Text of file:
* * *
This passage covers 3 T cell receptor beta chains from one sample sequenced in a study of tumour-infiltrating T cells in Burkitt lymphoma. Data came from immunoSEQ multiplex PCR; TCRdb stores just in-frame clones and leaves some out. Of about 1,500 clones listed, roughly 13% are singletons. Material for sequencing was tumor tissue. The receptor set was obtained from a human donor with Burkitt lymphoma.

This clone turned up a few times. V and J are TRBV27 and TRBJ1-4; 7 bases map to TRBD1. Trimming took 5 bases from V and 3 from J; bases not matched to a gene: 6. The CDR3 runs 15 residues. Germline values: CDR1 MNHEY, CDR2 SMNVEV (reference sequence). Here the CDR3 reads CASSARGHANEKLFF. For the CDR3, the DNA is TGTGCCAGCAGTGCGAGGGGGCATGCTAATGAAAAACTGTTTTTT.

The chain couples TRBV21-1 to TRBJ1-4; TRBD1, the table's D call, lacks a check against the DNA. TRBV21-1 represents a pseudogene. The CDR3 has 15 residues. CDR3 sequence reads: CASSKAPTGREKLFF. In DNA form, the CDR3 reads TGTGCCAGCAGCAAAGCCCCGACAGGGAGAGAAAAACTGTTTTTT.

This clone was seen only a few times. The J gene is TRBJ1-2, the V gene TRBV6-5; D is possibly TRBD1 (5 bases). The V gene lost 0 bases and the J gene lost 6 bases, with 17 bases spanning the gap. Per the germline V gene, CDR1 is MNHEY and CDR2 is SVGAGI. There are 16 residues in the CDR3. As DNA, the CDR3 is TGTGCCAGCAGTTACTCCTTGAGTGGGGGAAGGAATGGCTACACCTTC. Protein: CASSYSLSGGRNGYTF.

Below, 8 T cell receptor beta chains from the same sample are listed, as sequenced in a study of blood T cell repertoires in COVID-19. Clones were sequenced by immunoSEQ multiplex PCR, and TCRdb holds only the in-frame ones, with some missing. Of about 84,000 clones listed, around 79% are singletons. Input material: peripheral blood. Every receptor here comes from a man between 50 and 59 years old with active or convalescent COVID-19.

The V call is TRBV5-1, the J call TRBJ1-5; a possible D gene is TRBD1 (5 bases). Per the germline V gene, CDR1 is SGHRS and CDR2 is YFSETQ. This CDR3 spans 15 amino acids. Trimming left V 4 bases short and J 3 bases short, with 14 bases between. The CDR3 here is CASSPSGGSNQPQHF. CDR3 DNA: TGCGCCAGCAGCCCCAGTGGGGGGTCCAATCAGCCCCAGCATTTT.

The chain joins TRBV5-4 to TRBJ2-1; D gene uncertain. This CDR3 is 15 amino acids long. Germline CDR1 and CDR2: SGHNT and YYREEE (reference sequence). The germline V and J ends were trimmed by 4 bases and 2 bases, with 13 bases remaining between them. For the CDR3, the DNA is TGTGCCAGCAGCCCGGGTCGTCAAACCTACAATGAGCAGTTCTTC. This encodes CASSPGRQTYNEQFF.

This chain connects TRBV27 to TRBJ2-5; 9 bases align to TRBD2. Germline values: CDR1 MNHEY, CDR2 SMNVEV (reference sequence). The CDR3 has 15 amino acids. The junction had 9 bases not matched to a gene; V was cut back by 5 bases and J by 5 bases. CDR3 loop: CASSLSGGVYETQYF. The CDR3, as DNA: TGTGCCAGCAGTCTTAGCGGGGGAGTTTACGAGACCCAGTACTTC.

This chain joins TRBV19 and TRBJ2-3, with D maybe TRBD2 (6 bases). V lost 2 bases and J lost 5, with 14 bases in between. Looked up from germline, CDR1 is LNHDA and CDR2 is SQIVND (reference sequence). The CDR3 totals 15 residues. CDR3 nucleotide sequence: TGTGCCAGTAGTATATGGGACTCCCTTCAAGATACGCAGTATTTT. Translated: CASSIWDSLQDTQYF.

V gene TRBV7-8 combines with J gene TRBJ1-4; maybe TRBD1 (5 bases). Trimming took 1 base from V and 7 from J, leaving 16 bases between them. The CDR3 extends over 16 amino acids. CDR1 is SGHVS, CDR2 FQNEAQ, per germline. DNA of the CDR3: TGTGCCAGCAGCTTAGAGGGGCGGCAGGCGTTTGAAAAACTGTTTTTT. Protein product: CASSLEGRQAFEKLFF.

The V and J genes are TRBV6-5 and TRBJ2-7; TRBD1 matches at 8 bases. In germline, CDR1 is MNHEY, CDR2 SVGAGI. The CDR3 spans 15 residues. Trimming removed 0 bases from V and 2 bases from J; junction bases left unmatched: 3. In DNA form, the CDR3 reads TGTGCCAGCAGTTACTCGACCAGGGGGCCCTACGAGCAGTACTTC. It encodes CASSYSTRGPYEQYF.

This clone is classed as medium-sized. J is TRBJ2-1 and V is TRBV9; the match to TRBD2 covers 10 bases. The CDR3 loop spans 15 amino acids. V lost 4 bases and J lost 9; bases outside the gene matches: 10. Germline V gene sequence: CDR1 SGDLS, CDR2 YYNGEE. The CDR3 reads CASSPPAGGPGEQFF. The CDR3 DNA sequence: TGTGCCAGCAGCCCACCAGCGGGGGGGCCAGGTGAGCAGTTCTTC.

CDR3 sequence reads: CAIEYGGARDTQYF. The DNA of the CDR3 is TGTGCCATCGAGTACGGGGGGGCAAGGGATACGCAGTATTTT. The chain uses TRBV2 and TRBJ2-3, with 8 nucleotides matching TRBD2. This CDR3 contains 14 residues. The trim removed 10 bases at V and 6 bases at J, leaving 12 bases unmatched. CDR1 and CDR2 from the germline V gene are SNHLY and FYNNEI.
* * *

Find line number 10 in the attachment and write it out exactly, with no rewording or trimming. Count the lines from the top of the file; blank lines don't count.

V gene TRBV7-8 combines with J gene TRBJ1-4; maybe TRBD1 (5 bases). Trimming took 1 base from V and 7 from J, leaving 16 bases between them. The CDR3 extends over 16 amino acids. CDR1 is SGHVS, CDR2 FQNEAQ, per germline. DNA of the CDR3: TGTGCCAGCAGCTTAGAGGGGCGGCAGGCGTTTGAAAAACTGTTTTTT. Protein product: CASSLEGRQAFEKLFF.